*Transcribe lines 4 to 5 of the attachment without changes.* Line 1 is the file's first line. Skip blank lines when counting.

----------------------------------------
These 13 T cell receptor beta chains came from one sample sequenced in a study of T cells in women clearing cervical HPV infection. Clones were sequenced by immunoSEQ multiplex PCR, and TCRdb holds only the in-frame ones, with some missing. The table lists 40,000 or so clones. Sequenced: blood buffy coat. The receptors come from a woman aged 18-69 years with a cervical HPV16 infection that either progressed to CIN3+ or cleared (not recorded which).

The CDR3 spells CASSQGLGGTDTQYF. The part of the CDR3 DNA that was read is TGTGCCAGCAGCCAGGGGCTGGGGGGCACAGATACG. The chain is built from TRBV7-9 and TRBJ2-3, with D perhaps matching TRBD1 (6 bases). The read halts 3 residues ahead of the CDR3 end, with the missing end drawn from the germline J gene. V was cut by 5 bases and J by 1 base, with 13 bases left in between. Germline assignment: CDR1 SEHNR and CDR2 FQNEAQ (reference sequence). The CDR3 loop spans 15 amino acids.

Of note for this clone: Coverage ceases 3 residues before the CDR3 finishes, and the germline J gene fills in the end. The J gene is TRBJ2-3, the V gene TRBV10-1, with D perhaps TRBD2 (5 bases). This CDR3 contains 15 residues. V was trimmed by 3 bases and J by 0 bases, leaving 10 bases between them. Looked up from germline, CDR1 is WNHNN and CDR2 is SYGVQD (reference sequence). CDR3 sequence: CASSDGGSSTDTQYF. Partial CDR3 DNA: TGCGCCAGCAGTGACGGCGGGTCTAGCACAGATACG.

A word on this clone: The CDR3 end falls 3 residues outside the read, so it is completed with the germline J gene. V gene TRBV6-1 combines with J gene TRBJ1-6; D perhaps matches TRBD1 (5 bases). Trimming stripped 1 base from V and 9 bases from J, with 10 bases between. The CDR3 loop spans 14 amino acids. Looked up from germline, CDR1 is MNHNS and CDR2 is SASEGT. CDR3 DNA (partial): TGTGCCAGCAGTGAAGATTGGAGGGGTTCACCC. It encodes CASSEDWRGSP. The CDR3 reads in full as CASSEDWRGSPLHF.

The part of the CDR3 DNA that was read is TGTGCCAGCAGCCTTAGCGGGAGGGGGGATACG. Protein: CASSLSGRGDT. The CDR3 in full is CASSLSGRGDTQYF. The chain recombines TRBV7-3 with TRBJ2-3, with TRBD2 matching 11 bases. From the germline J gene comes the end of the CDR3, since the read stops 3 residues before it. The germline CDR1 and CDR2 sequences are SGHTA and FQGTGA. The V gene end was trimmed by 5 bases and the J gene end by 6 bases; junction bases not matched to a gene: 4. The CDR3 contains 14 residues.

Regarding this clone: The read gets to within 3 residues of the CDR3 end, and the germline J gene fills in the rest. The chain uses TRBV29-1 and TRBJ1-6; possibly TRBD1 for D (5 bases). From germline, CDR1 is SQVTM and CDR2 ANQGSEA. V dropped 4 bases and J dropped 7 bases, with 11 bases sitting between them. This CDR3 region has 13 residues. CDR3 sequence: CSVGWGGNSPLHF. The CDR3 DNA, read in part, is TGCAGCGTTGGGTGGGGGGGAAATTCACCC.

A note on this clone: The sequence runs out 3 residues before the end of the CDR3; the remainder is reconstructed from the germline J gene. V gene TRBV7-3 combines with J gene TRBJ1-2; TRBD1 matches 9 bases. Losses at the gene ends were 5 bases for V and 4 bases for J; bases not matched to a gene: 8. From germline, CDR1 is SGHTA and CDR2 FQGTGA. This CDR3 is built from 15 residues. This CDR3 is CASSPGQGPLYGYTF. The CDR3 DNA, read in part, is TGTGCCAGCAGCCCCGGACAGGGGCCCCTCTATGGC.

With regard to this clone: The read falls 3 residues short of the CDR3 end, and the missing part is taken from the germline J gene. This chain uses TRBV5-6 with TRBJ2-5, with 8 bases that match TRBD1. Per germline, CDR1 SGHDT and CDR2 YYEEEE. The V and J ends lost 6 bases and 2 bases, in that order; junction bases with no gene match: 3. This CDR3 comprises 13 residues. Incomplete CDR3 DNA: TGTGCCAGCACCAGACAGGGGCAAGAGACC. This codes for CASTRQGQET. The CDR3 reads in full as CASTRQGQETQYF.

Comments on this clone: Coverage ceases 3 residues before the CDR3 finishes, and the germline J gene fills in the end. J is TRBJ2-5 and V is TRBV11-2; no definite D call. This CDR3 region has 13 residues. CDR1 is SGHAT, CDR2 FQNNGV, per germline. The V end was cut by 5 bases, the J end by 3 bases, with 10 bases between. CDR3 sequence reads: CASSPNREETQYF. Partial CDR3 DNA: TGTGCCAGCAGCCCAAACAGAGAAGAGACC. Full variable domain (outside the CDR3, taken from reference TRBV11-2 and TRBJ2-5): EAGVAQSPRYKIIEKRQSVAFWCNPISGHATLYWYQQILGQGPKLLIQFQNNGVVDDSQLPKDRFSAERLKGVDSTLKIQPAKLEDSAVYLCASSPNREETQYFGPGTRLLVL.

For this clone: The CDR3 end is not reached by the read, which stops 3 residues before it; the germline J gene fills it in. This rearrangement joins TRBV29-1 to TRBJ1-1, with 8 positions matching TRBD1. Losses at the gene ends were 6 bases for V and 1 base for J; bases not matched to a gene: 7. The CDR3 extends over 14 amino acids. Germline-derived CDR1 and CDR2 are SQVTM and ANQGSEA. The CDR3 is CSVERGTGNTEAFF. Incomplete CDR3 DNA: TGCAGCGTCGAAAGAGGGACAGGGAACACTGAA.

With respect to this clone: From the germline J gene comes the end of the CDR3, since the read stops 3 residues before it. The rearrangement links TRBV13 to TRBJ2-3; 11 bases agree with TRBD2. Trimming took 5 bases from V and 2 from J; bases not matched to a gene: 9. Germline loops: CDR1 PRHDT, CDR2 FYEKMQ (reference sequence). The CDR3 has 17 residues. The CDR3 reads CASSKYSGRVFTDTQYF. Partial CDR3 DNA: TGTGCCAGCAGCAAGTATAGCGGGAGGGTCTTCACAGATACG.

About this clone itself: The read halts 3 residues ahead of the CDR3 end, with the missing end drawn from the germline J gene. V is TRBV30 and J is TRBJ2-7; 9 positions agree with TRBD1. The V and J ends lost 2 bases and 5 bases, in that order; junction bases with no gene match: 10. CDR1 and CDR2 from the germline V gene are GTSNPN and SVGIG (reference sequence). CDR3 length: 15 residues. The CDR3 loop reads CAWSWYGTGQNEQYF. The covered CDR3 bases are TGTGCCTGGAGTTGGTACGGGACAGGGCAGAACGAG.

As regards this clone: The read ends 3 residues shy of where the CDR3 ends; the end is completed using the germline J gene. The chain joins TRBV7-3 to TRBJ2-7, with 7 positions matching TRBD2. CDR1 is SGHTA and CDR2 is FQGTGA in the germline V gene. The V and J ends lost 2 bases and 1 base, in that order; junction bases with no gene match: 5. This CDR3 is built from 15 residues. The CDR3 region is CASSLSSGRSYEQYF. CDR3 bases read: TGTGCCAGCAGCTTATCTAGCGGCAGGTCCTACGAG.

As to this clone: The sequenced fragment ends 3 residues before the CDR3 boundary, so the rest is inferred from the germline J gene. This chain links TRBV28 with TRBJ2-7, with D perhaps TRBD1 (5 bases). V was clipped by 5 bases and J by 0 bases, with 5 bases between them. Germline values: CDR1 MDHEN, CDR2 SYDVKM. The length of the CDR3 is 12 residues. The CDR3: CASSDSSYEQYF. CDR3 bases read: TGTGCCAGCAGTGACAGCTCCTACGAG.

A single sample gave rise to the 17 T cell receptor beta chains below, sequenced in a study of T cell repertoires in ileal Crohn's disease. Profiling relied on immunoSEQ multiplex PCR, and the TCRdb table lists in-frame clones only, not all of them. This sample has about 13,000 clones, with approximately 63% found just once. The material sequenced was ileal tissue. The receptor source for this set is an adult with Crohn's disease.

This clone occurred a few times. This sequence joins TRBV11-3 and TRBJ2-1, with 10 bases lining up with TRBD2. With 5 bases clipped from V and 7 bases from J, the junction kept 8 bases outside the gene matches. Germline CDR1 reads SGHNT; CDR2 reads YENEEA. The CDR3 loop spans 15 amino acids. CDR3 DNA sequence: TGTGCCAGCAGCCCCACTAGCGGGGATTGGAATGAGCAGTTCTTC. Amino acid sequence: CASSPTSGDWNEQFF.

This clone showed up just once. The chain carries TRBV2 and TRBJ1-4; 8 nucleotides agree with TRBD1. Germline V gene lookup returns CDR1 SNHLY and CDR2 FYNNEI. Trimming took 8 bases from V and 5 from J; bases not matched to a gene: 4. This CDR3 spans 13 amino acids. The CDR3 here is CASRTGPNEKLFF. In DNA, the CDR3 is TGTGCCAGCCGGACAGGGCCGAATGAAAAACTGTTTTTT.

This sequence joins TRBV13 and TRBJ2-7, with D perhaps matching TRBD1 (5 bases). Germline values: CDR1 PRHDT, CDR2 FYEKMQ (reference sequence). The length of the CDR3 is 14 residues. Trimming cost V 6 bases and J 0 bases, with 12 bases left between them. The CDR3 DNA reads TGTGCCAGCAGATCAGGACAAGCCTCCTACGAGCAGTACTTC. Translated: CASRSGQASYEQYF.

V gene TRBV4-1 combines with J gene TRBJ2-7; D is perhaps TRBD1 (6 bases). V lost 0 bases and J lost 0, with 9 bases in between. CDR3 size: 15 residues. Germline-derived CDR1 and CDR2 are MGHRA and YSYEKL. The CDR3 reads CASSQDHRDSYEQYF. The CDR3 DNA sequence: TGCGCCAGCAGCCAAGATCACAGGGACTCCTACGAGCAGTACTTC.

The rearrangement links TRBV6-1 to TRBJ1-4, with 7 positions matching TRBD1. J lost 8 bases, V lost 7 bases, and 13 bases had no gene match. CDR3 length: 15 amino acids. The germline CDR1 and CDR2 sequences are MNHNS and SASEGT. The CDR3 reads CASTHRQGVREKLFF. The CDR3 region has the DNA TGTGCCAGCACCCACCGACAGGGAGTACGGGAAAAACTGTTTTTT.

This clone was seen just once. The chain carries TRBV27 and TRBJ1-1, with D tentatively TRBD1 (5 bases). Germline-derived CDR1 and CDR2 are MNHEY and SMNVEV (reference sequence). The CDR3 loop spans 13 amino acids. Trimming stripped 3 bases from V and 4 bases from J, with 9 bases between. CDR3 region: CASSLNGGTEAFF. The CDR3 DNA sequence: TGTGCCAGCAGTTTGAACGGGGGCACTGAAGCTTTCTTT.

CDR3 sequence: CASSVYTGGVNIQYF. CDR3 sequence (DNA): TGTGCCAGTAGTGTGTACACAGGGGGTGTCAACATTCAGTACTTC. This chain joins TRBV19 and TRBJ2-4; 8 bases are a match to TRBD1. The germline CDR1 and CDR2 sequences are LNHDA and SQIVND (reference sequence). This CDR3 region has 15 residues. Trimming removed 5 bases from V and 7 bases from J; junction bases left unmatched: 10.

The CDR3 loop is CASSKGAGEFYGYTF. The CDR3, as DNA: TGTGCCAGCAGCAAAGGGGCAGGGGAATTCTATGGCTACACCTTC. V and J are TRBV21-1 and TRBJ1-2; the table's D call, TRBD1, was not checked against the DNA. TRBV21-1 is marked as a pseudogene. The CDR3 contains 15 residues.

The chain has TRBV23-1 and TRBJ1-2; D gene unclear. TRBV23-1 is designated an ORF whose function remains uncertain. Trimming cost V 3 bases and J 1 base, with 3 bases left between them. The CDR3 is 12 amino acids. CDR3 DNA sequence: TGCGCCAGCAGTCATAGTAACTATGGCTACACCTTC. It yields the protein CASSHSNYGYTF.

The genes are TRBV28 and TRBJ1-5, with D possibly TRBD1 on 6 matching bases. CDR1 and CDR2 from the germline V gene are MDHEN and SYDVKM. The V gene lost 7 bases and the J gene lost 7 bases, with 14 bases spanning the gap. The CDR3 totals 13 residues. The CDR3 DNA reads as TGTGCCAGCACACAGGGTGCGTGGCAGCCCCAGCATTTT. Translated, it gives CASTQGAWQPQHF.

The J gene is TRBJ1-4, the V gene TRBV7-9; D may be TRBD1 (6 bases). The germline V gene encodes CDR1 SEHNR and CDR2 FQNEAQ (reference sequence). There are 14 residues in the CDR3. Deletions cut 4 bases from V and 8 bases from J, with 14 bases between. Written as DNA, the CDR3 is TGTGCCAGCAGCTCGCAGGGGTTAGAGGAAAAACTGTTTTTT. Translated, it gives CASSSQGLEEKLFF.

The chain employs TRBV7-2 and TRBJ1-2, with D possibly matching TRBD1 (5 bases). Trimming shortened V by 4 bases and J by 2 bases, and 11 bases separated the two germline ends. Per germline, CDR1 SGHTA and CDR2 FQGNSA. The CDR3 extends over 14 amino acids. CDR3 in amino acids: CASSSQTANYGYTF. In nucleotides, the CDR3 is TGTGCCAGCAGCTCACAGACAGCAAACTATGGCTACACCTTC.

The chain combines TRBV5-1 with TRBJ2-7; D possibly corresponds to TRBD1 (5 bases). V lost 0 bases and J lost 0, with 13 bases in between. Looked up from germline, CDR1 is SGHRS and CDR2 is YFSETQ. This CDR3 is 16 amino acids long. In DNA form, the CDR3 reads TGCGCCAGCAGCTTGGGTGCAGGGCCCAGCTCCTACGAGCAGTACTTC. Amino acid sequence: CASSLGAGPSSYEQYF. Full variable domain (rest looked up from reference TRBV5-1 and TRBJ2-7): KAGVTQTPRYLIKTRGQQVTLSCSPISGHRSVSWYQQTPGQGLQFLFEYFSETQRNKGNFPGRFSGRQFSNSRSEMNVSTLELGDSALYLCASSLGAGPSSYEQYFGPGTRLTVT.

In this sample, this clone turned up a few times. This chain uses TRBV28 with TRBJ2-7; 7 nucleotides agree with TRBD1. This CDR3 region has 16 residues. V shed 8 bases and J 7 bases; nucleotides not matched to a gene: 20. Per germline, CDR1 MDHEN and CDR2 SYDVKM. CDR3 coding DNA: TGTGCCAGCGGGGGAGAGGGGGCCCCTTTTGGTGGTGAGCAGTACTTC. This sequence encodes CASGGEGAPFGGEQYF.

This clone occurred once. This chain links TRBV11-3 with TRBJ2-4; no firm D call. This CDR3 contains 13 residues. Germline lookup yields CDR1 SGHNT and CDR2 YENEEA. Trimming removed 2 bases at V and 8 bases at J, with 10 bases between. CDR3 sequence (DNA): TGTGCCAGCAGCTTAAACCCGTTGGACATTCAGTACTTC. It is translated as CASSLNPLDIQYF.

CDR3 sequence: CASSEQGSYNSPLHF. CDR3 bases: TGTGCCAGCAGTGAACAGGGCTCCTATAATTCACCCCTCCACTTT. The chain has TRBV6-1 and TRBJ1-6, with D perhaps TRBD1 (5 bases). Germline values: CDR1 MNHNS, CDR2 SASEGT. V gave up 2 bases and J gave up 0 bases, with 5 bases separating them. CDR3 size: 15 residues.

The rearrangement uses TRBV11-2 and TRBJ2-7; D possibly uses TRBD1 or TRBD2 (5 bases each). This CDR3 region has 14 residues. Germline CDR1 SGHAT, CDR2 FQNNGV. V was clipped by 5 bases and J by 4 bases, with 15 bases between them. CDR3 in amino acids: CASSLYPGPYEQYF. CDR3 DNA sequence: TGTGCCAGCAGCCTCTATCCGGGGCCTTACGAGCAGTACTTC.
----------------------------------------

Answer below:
A word on this clone: The CDR3 end falls 3 residues outside the read, so it is completed with the germline J gene. V gene TRBV6-1 combines with J gene TRBJ1-6; D perhaps matches TRBD1 (5 bases). Trimming stripped 1 base from V and 9 bases from J, with 10 bases between. The CDR3 loop spans 14 amino acids. Looked up from germline, CDR1 is MNHNS and CDR2 is SASEGT. CDR3 DNA (partial): TGTGCCAGCAGTGAAGATTGGAGGGGTTCACCC. It encodes CASSEDWRGSP. The CDR3 reads in full as CASSEDWRGSPLHF.

The part of the CDR3 DNA that was read is TGTGCCAGCAGCCTTAGCGGGAGGGGGGATACG. Protein: CASSLSGRGDT. The CDR3 in full is CASSLSGRGDTQYF. The chain recombines TRBV7-3 with TRBJ2-3, with TRBD2 matching 11 bases. From the germline J gene comes the end of the CDR3, since the read stops 3 residues before it. The germline CDR1 and CDR2 sequences are SGHTA and FQGTGA. The V gene end was trimmed by 5 bases and the J gene end by 6 bases; junction bases not matched to a gene: 4. The CDR3 contains 14 residues.